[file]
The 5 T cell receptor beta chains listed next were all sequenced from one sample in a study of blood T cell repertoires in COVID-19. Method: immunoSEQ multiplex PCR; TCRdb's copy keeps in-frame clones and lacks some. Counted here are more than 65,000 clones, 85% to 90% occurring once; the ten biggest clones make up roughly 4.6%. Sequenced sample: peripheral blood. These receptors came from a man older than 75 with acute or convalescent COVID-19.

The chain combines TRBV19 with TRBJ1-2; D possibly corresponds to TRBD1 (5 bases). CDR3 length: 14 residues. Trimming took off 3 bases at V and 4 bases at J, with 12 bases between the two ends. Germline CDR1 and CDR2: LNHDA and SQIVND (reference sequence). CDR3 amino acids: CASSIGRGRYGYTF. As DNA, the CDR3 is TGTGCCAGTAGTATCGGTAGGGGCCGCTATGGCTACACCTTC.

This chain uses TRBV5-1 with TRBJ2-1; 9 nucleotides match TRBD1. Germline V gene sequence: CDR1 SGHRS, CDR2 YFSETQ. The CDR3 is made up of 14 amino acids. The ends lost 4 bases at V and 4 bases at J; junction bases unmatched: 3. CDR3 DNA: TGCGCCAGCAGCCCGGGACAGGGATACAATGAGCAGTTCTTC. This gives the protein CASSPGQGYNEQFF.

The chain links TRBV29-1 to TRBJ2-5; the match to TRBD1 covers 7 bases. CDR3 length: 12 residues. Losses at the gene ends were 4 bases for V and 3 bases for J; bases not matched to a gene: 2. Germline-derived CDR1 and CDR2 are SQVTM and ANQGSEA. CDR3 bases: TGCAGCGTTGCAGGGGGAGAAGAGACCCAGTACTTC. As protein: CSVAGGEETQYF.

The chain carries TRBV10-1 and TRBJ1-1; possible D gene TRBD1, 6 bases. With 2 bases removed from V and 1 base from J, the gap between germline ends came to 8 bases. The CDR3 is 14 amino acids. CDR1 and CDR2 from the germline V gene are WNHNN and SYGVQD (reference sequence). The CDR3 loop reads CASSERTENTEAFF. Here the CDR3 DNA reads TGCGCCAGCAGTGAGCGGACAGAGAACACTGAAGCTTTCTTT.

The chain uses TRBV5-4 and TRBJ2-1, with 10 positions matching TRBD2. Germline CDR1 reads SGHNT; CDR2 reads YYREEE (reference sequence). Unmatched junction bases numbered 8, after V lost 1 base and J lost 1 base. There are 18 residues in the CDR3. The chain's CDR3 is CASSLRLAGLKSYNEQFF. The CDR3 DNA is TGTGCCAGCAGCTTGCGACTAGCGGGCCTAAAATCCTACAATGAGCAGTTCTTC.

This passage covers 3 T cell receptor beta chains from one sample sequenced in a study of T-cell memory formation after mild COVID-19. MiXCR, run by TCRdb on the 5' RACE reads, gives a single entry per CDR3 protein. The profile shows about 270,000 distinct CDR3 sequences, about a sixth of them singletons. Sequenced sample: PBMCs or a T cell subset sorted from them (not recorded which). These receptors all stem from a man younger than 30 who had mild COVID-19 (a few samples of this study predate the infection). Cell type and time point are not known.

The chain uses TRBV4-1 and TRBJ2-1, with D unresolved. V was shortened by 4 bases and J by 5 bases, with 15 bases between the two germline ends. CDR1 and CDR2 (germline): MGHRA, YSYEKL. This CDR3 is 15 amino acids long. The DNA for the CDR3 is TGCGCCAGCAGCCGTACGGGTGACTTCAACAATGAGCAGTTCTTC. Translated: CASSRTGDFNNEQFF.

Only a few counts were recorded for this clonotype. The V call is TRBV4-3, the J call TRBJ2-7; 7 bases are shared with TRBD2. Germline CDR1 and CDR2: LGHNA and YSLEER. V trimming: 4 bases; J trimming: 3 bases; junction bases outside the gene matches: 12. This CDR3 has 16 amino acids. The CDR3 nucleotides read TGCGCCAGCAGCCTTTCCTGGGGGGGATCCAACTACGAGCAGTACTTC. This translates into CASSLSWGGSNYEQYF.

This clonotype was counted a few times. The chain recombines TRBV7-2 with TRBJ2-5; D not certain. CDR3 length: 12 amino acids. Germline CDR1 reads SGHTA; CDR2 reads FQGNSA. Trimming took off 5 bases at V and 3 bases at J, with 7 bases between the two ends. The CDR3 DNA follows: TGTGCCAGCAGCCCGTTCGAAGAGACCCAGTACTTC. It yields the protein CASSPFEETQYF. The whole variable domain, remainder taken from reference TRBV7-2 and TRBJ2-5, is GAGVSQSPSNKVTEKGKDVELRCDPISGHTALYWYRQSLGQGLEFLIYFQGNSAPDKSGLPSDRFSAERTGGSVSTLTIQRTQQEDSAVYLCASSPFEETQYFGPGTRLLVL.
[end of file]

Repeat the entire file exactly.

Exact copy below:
The 5 T cell receptor beta chains listed next were all sequenced from one sample in a study of blood T cell repertoires in COVID-19. Method: immunoSEQ multiplex PCR; TCRdb's copy keeps in-frame clones and lacks some. Counted here are more than 65,000 clones, 85% to 90% occurring once; the ten biggest clones make up roughly 4.6%. Sequenced sample: peripheral blood. These receptors came from a man older than 75 with acute or convalescent COVID-19.

The chain combines TRBV19 with TRBJ1-2; D possibly corresponds to TRBD1 (5 bases). CDR3 length: 14 residues. Trimming took off 3 bases at V and 4 bases at J, with 12 bases between the two ends. Germline CDR1 and CDR2: LNHDA and SQIVND (reference sequence). CDR3 amino acids: CASSIGRGRYGYTF. As DNA, the CDR3 is TGTGCCAGTAGTATCGGTAGGGGCCGCTATGGCTACACCTTC.

This chain uses TRBV5-1 with TRBJ2-1; 9 nucleotides match TRBD1. Germline V gene sequence: CDR1 SGHRS, CDR2 YFSETQ. The CDR3 is made up of 14 amino acids. The ends lost 4 bases at V and 4 bases at J; junction bases unmatched: 3. CDR3 DNA: TGCGCCAGCAGCCCGGGACAGGGATACAATGAGCAGTTCTTC. This gives the protein CASSPGQGYNEQFF.

The chain links TRBV29-1 to TRBJ2-5; the match to TRBD1 covers 7 bases. CDR3 length: 12 residues. Losses at the gene ends were 4 bases for V and 3 bases for J; bases not matched to a gene: 2. Germline-derived CDR1 and CDR2 are SQVTM and ANQGSEA. CDR3 bases: TGCAGCGTTGCAGGGGGAGAAGAGACCCAGTACTTC. As protein: CSVAGGEETQYF.

The chain carries TRBV10-1 and TRBJ1-1; possible D gene TRBD1, 6 bases. With 2 bases removed from V and 1 base from J, the gap between germline ends came to 8 bases. The CDR3 is 14 amino acids. CDR1 and CDR2 from the germline V gene are WNHNN and SYGVQD (reference sequence). The CDR3 loop reads CASSERTENTEAFF. Here the CDR3 DNA reads TGCGCCAGCAGTGAGCGGACAGAGAACACTGAAGCTTTCTTT.

The chain uses TRBV5-4 and TRBJ2-1, with 10 positions matching TRBD2. Germline CDR1 reads SGHNT; CDR2 reads YYREEE (reference sequence). Unmatched junction bases numbered 8, after V lost 1 base and J lost 1 base. There are 18 residues in the CDR3. The chain's CDR3 is CASSLRLAGLKSYNEQFF. The CDR3 DNA is TGTGCCAGCAGCTTGCGACTAGCGGGCCTAAAATCCTACAATGAGCAGTTCTTC.

This passage covers 3 T cell receptor beta chains from one sample sequenced in a study of T-cell memory formation after mild COVID-19. MiXCR, run by TCRdb on the 5' RACE reads, gives a single entry per CDR3 protein. The profile shows about 270,000 distinct CDR3 sequences, about a sixth of them singletons. Sequenced sample: PBMCs or a T cell subset sorted from them (not recorded which). These receptors all stem from a man younger than 30 who had mild COVID-19 (a few samples of this study predate the infection). Cell type and time point are not known.

The chain uses TRBV4-1 and TRBJ2-1, with D unresolved. V was shortened by 4 bases and J by 5 bases, with 15 bases between the two germline ends. CDR1 and CDR2 (germline): MGHRA, YSYEKL. This CDR3 is 15 amino acids long. The DNA for the CDR3 is TGCGCCAGCAGCCGTACGGGTGACTTCAACAATGAGCAGTTCTTC. Translated: CASSRTGDFNNEQFF.

Only a few counts were recorded for this clonotype. The V call is TRBV4-3, the J call TRBJ2-7; 7 bases are shared with TRBD2. Germline CDR1 and CDR2: LGHNA and YSLEER. V trimming: 4 bases; J trimming: 3 bases; junction bases outside the gene matches: 12. This CDR3 has 16 amino acids. The CDR3 nucleotides read TGCGCCAGCAGCCTTTCCTGGGGGGGATCCAACTACGAGCAGTACTTC. This translates into CASSLSWGGSNYEQYF.

This clonotype was counted a few times. The chain recombines TRBV7-2 with TRBJ2-5; D not certain. CDR3 length: 12 amino acids. Germline CDR1 reads SGHTA; CDR2 reads FQGNSA. Trimming took off 5 bases at V and 3 bases at J, with 7 bases between the two ends. The CDR3 DNA follows: TGTGCCAGCAGCCCGTTCGAAGAGACCCAGTACTTC. It yields the protein CASSPFEETQYF. The whole variable domain, remainder taken from reference TRBV7-2 and TRBJ2-5, is GAGVSQSPSNKVTEKGKDVELRCDPISGHTALYWYRQSLGQGLEFLIYFQGNSAPDKSGLPSDRFSAERTGGSVSTLTIQRTQQEDSAVYLCASSPFEETQYFGPGTRLLVL.